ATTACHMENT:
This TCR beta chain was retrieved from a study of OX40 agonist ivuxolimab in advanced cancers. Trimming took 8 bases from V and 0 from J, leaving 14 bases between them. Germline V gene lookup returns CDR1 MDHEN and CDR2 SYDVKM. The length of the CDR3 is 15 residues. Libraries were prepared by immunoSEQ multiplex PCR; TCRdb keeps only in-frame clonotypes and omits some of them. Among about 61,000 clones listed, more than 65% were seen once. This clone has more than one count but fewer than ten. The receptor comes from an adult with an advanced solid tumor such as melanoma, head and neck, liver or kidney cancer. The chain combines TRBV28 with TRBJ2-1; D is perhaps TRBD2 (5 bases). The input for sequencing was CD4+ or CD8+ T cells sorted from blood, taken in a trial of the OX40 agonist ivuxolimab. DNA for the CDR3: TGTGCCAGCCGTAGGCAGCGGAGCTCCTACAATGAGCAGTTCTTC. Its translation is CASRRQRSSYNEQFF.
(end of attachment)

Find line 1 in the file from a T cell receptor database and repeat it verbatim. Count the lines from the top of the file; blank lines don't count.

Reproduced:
This TCR beta chain was retrieved from a study of OX40 agonist ivuxolimab in advanced cancers. Trimming took 8 bases from V and 0 from J, leaving 14 bases between them. Germline V gene lookup returns CDR1 MDHEN and CDR2 SYDVKM. The length of the CDR3 is 15 residues. Libraries were prepared by immunoSEQ multiplex PCR; TCRdb keeps only in-frame clonotypes and omits some of them. Among about 61,000 clones listed, more than 65% were seen once. This clone has more than one count but fewer than ten. The receptor comes from an adult with an advanced solid tumor such as melanoma, head and neck, liver or kidney cancer. The chain combines TRBV28 with TRBJ2-1; D is perhaps TRBD2 (5 bases). The input for sequencing was CD4+ or CD8+ T cells sorted from blood, taken in a trial of the OX40 agonist ivuxolimab. DNA for the CDR3: TGTGCCAGCCGTAGGCAGCGGAGCTCCTACAATGAGCAGTTCTTC. Its translation is CASRRQRSSYNEQFF.